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Posted on June 15, 2018 There have been 0 comments

Gueuze Chicken Vindaloo

It's National Beer Day! And to celebrate here's a great-tasting Chicken Vindaloo recipe from Mark Dredge. This dish is perfect pairing for Dark Lager or Witbier.

In the united  kingdom, Vindaloo comes with a fire-hazard warning: eat one of these curries and part of your body will burst into flames. Vindaloo’s reputation for being fearsomely spicy is a British development on a dish that has  Portuguese roots. It was originally meat cooked with wine and garlic, which then evolved (when the  Portuguese took it to  India) into meat cooked with vinegar and the addition of chili and other spices. The beer-evolution is to take out the vinegar and use Gueuze for the acidity instead (this also adds some peppery depth). I serve mine with  Pale  Ale and  Garlic  Naan  Bread on the side.


1 tsp each cumin seeds, coriander seeds, mustard seeds, and cardamom pods

1 tsp ground turmeric

1 tsp granulated sugar

A thumb-sized piece of fresh ginger, finely chopped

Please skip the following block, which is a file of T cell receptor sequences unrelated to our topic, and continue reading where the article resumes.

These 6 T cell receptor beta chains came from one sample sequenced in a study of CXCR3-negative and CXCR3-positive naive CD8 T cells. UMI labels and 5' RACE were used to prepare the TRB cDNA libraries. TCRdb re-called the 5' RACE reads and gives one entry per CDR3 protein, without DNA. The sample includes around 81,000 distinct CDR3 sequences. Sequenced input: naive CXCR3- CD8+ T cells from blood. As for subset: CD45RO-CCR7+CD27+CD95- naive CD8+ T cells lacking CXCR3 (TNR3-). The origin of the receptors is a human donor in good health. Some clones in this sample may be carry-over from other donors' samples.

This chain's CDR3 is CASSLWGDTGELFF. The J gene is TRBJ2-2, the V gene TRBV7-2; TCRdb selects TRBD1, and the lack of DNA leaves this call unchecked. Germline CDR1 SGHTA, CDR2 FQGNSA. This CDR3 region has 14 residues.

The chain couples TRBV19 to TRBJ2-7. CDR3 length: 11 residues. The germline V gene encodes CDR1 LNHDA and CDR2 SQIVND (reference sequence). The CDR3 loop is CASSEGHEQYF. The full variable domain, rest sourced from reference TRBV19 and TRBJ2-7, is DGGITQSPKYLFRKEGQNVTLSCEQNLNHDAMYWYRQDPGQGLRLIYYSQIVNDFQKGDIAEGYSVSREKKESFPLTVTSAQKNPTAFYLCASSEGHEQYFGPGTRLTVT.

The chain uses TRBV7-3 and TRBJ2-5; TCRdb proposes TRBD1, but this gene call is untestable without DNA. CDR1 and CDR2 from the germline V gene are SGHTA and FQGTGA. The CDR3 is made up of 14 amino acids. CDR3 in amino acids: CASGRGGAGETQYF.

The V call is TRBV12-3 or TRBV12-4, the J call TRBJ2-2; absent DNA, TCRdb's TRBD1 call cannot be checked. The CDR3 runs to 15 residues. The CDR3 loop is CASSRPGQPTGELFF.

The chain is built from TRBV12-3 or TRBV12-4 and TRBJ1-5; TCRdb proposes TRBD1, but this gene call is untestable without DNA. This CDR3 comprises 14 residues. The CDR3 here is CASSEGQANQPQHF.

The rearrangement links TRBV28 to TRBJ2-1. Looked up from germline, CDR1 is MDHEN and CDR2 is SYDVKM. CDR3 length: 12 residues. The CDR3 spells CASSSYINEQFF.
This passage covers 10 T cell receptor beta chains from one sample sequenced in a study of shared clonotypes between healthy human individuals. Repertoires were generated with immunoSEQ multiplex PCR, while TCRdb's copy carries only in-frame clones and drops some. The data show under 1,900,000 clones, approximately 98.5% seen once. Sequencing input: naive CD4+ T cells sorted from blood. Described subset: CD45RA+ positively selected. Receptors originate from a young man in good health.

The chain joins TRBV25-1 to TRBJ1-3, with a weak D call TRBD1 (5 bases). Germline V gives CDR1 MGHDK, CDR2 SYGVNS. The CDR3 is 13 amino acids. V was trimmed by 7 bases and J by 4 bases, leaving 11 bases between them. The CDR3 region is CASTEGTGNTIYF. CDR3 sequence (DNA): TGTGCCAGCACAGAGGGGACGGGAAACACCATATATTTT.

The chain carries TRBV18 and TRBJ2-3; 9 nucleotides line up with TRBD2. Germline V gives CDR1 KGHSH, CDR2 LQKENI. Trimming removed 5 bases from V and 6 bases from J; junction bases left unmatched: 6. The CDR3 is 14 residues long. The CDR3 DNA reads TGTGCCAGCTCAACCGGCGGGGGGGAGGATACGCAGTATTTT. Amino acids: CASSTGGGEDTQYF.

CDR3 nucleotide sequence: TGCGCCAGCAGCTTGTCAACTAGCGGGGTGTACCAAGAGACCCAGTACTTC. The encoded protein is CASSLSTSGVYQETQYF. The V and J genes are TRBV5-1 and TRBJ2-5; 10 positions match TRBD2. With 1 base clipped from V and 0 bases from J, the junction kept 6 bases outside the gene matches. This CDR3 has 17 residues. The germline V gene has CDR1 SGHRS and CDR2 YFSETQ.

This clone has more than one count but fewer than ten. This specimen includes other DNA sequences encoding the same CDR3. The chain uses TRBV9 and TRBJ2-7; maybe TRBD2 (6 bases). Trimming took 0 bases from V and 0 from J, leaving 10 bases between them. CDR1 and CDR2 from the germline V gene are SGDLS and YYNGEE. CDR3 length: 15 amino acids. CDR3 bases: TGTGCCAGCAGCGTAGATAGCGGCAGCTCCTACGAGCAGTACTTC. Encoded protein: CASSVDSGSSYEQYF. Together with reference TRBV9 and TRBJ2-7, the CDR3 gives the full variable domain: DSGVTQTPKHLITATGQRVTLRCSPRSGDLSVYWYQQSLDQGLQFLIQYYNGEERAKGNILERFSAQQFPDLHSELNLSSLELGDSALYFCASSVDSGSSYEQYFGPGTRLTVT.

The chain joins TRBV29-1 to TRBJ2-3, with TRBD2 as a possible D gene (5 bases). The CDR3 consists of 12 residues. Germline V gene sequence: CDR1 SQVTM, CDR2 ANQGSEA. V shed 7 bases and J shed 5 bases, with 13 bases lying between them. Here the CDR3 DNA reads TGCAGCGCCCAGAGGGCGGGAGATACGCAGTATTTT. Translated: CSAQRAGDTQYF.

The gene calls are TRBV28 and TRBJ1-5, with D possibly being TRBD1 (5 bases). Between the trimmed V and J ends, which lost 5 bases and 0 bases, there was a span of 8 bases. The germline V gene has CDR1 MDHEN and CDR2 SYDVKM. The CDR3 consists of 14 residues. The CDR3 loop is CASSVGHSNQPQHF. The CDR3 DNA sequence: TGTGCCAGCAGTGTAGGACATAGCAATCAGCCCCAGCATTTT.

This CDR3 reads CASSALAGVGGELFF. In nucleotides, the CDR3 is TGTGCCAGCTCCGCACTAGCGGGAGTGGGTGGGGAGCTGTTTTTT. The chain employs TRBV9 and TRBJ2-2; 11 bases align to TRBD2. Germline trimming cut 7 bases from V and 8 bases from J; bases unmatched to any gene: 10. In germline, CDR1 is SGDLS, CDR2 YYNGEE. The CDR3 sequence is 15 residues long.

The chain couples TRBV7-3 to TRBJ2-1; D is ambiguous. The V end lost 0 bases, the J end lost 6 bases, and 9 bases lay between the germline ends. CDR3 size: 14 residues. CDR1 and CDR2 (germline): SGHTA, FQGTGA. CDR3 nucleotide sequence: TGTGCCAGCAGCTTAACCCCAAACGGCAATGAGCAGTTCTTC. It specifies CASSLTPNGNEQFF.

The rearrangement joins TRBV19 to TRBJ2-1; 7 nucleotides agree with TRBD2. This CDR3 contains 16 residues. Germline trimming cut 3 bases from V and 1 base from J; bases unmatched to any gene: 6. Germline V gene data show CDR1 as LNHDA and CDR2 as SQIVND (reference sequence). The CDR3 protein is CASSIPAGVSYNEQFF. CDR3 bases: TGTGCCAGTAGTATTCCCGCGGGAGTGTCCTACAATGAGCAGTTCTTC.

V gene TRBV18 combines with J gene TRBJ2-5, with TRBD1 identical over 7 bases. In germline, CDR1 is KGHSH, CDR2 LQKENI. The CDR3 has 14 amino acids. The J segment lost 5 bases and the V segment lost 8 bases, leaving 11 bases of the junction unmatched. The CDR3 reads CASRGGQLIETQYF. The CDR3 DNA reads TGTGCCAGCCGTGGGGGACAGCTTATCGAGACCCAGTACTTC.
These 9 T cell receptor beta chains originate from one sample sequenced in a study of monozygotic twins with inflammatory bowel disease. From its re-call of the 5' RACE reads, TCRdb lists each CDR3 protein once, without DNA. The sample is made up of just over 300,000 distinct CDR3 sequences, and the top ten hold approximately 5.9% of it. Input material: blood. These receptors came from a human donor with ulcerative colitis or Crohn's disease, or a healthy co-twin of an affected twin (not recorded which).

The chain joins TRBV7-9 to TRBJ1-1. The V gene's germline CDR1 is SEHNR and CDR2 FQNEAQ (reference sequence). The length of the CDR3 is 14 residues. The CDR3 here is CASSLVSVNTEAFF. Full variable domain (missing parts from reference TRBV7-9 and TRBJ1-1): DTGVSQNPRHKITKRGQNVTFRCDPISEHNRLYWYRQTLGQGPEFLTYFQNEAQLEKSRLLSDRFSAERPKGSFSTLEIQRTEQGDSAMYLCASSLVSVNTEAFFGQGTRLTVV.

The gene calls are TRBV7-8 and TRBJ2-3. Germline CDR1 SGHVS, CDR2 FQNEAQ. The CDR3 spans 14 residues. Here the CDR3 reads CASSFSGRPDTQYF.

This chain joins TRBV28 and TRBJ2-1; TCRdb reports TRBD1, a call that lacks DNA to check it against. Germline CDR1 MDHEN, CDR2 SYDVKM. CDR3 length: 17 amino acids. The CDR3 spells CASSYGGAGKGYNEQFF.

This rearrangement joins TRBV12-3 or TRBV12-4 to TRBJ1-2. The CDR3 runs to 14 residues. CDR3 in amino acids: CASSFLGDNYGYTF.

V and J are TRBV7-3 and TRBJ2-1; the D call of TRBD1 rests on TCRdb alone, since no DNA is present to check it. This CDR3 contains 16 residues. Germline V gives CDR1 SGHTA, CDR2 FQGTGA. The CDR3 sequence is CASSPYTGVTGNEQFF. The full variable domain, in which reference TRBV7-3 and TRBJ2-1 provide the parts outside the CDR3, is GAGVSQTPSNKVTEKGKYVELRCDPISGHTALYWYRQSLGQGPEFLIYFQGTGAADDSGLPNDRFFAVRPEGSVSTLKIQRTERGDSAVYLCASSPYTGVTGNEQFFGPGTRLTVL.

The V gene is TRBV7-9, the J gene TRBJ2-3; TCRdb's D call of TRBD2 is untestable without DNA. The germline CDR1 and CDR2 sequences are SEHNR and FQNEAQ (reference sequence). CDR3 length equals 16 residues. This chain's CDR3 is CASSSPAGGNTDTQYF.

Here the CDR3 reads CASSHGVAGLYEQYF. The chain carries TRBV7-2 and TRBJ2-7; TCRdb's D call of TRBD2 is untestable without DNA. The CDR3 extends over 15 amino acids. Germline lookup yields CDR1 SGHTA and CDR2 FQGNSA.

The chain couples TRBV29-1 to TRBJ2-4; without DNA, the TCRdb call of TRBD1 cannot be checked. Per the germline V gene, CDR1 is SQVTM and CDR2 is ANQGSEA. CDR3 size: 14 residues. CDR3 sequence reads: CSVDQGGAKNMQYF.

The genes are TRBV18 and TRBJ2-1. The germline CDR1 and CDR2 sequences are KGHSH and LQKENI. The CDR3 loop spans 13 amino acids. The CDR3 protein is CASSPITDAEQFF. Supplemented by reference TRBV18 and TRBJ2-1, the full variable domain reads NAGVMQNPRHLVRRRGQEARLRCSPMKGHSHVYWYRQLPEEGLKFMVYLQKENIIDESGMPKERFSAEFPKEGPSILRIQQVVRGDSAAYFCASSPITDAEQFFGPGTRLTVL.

½ tsp ground cinnamon

2 cloves

6 garlic cloves

3 fresh green chili peppers

50ml Gueuze

Salt and freshly ground black pepper


4 skinless and boneless chicken thighs, chopped into large chunks

2–3 tbsp olive oil

1 large white onion,

finely sliced

3 plum tomatoes

150ml chicken stock

100ml Gueuze

A few cilantro (coriander) leaves, to serve



1. Dry-fry the cumin, coriander, and mustard seeds, and the cardamom pods in a saucepan for a few minutes. If you are using ground versions of the spices, then just use ½ teaspoon of each and mix them straight into the marinade.

2. Add the dry-fried spices to a food-blender with all the other marinade ingredients and blitz into a paste - this might take a couple of minutes.

3. Cover the chicken with the marinade and leave in the fridge for 4–8 hours, reserving any excess marinade.

4. Heat the oil over a medium heat in a large saucepan and fry the chicken. When the chicken has colored, add the onion and tomatoes, and then fry for a couple of minutes until they soften.

5. Add the remainder of the marinade liquid, the stock, and about 50ml of the beer. Bring to a simmer, cover, and cook for 30 minutes. Add the final 50ml of beer just before serving and decorate with a few cilantro (coriander) leaves.

6. Don’t drink this one with Gueuze—it may be cooked in it, but the beer doesn’t taste great with it. Instead, you want a Dark Lager or Witbier.

Beer and Food

More beer pairing and fantastic food recipes can be found in Beer and Food, by Mark Dredge.

This post was posted in Recipes, UK